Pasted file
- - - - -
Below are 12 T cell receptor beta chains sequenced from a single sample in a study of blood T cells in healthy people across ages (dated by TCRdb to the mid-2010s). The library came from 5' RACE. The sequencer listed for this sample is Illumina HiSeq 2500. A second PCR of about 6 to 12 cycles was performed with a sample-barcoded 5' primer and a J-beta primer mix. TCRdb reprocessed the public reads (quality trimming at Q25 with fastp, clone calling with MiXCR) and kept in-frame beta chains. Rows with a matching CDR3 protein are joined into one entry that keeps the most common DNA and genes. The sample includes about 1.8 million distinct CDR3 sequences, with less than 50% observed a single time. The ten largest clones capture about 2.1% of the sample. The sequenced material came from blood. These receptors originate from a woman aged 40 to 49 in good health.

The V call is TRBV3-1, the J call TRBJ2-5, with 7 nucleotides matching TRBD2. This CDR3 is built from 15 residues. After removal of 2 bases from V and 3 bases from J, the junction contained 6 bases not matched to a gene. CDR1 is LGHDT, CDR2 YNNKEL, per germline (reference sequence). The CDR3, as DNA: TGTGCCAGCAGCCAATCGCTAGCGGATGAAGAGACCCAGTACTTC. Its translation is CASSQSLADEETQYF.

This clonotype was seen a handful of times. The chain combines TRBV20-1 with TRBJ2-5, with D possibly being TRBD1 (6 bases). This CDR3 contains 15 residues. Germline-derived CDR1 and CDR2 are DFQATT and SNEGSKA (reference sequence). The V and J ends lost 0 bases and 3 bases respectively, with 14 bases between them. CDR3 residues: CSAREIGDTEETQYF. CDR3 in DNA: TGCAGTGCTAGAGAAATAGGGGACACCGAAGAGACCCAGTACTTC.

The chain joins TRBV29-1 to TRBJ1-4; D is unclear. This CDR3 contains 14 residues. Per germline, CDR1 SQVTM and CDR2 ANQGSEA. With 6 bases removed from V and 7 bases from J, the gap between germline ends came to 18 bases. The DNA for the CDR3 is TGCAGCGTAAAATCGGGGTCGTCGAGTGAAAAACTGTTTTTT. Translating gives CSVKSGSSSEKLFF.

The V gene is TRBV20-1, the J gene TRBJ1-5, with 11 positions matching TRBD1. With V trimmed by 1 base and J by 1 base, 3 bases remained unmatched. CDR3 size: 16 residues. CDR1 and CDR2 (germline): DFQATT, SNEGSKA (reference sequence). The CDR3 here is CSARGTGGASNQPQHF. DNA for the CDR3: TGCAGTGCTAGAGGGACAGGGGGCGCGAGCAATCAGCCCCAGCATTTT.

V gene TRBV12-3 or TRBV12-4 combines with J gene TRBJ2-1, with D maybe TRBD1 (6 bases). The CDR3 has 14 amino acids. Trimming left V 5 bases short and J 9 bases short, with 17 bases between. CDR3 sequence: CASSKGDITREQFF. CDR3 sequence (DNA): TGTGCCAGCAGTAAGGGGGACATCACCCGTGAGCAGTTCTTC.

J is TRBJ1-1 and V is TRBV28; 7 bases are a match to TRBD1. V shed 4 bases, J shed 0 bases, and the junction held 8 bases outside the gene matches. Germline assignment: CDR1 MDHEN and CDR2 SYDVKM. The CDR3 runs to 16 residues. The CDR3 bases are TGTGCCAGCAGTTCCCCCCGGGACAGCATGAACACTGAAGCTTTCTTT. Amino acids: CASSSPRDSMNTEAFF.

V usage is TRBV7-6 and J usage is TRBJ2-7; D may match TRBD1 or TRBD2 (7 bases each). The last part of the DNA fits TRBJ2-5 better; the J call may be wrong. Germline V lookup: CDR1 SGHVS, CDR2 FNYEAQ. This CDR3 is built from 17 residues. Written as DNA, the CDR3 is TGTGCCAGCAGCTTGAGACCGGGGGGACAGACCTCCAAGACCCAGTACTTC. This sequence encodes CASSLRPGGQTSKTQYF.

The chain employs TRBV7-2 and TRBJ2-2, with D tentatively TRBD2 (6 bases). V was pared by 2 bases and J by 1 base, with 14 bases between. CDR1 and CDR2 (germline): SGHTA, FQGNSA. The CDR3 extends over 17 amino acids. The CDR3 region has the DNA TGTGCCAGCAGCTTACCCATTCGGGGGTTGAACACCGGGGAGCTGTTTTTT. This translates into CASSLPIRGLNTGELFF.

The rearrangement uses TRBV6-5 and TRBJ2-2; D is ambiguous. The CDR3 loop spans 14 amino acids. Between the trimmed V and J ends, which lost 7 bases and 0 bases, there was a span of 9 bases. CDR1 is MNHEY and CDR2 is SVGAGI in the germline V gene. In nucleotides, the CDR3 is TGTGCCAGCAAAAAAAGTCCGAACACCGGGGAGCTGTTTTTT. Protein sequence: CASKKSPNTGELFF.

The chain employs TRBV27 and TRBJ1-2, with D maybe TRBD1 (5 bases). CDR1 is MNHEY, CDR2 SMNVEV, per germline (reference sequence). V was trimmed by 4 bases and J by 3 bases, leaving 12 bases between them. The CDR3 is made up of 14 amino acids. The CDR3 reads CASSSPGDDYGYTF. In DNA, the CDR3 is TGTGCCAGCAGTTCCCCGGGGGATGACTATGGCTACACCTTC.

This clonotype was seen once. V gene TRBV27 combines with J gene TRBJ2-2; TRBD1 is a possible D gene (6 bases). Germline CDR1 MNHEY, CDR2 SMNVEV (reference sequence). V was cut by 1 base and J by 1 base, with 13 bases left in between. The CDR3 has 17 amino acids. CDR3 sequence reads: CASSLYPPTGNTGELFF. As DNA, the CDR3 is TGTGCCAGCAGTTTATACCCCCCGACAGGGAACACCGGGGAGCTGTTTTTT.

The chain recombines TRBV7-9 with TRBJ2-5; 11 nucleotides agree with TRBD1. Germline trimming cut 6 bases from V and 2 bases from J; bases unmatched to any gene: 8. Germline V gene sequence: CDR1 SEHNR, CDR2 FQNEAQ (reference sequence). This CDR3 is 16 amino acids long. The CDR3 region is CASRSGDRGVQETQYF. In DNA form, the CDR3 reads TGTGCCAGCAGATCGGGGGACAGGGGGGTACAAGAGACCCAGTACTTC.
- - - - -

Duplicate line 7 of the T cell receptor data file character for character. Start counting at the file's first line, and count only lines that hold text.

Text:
J is TRBJ1-1 and V is TRBV28; 7 bases are a match to TRBD1. V shed 4 bases, J shed 0 bases, and the junction held 8 bases outside the gene matches. Germline assignment: CDR1 MDHEN and CDR2 SYDVKM. The CDR3 runs to 16 residues. The CDR3 bases are TGTGCCAGCAGTTCCCCCCGGGACAGCATGAACACTGAAGCTTTCTTT. Amino acids: CASSSPRDSMNTEAFF.